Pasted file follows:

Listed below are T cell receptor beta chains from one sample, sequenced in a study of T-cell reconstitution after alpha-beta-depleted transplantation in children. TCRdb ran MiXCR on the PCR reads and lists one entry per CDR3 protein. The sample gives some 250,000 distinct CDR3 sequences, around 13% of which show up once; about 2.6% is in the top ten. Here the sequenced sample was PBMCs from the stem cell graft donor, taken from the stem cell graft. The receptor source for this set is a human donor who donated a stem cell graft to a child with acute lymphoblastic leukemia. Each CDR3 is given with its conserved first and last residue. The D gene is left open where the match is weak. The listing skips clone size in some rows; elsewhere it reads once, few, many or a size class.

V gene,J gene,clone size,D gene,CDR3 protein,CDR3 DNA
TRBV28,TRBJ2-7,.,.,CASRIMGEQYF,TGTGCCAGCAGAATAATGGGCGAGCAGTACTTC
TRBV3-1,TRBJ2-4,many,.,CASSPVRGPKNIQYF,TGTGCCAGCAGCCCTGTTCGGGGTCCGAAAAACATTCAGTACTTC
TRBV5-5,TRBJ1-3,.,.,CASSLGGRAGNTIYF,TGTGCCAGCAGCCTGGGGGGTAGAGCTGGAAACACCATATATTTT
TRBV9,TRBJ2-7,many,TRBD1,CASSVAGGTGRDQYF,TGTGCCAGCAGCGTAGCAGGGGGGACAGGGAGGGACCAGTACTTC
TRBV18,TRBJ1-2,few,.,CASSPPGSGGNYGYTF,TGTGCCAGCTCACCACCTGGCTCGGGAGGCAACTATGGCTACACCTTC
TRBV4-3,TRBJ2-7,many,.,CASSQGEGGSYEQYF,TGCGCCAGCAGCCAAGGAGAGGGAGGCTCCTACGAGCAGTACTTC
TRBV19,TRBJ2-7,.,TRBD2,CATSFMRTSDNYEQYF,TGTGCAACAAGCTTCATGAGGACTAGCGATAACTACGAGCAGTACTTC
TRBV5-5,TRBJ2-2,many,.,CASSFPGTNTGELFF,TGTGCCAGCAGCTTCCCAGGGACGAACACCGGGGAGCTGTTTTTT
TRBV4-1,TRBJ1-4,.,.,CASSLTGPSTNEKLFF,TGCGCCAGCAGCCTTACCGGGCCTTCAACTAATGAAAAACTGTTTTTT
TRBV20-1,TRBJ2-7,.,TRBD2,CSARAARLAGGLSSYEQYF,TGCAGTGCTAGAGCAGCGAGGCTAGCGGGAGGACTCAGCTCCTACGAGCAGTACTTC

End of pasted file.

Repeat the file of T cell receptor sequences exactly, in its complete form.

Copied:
Listed below are T cell receptor beta chains from one sample, sequenced in a study of T-cell reconstitution after alpha-beta-depleted transplantation in children. TCRdb ran MiXCR on the PCR reads and lists one entry per CDR3 protein. The sample gives some 250,000 distinct CDR3 sequences, around 13% of which show up once; about 2.6% is in the top ten. Here the sequenced sample was PBMCs from the stem cell graft donor, taken from the stem cell graft. The receptor source for this set is a human donor who donated a stem cell graft to a child with acute lymphoblastic leukemia. Each CDR3 is given with its conserved first and last residue. The D gene is left open where the match is weak. The listing skips clone size in some rows; elsewhere it reads once, few, many or a size class.

V gene,J gene,clone size,D gene,CDR3 protein,CDR3 DNA
TRBV28,TRBJ2-7,.,.,CASRIMGEQYF,TGTGCCAGCAGAATAATGGGCGAGCAGTACTTC
TRBV3-1,TRBJ2-4,many,.,CASSPVRGPKNIQYF,TGTGCCAGCAGCCCTGTTCGGGGTCCGAAAAACATTCAGTACTTC
TRBV5-5,TRBJ1-3,.,.,CASSLGGRAGNTIYF,TGTGCCAGCAGCCTGGGGGGTAGAGCTGGAAACACCATATATTTT
TRBV9,TRBJ2-7,many,TRBD1,CASSVAGGTGRDQYF,TGTGCCAGCAGCGTAGCAGGGGGGACAGGGAGGGACCAGTACTTC
TRBV18,TRBJ1-2,few,.,CASSPPGSGGNYGYTF,TGTGCCAGCTCACCACCTGGCTCGGGAGGCAACTATGGCTACACCTTC
TRBV4-3,TRBJ2-7,many,.,CASSQGEGGSYEQYF,TGCGCCAGCAGCCAAGGAGAGGGAGGCTCCTACGAGCAGTACTTC
TRBV19,TRBJ2-7,.,TRBD2,CATSFMRTSDNYEQYF,TGTGCAACAAGCTTCATGAGGACTAGCGATAACTACGAGCAGTACTTC
TRBV5-5,TRBJ2-2,many,.,CASSFPGTNTGELFF,TGTGCCAGCAGCTTCCCAGGGACGAACACCGGGGAGCTGTTTTTT
TRBV4-1,TRBJ1-4,.,.,CASSLTGPSTNEKLFF,TGCGCCAGCAGCCTTACCGGGCCTTCAACTAATGAAAAACTGTTTTTT
TRBV20-1,TRBJ2-7,.,TRBD2,CSARAARLAGGLSSYEQYF,TGCAGTGCTAGAGCAGCGAGGCTAGCGGGAGGACTCAGCTCCTACGAGCAGTACTTC